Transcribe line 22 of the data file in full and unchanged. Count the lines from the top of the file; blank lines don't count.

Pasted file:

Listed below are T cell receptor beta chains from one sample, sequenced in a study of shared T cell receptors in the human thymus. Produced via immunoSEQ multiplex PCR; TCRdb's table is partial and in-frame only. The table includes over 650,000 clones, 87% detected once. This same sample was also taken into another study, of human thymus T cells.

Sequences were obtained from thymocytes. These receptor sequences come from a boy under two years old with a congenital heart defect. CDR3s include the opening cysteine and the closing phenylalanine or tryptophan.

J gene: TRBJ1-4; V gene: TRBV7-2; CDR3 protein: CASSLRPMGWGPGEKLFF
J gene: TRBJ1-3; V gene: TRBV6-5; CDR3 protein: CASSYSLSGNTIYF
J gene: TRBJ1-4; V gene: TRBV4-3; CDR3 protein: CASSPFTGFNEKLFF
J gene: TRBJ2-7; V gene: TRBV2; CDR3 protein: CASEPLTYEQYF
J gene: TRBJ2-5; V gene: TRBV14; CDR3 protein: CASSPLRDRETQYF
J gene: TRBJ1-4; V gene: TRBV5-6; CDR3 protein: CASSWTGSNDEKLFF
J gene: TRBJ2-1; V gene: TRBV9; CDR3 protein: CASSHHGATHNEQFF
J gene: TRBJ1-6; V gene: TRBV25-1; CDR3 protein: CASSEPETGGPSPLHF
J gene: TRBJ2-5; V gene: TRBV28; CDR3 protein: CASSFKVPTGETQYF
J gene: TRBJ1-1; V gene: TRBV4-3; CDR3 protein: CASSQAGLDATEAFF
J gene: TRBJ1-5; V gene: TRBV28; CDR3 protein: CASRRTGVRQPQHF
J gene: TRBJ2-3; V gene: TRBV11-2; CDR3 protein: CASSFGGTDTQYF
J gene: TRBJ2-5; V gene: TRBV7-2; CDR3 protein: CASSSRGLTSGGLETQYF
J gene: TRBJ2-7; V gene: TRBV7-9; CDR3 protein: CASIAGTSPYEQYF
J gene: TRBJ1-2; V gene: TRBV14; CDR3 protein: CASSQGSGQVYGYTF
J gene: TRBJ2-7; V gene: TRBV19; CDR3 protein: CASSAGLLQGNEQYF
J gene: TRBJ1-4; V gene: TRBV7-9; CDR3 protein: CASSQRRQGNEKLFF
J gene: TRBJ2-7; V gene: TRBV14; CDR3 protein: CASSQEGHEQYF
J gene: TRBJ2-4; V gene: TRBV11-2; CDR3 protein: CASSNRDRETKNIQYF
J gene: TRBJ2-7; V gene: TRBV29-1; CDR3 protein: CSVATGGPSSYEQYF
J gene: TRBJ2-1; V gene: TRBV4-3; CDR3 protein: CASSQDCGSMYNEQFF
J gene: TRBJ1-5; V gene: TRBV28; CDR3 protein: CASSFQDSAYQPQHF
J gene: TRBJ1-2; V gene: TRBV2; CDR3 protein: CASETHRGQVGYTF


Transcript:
J gene: TRBJ2-7; V gene: TRBV29-1; CDR3 protein: CSVATGGPSSYEQYF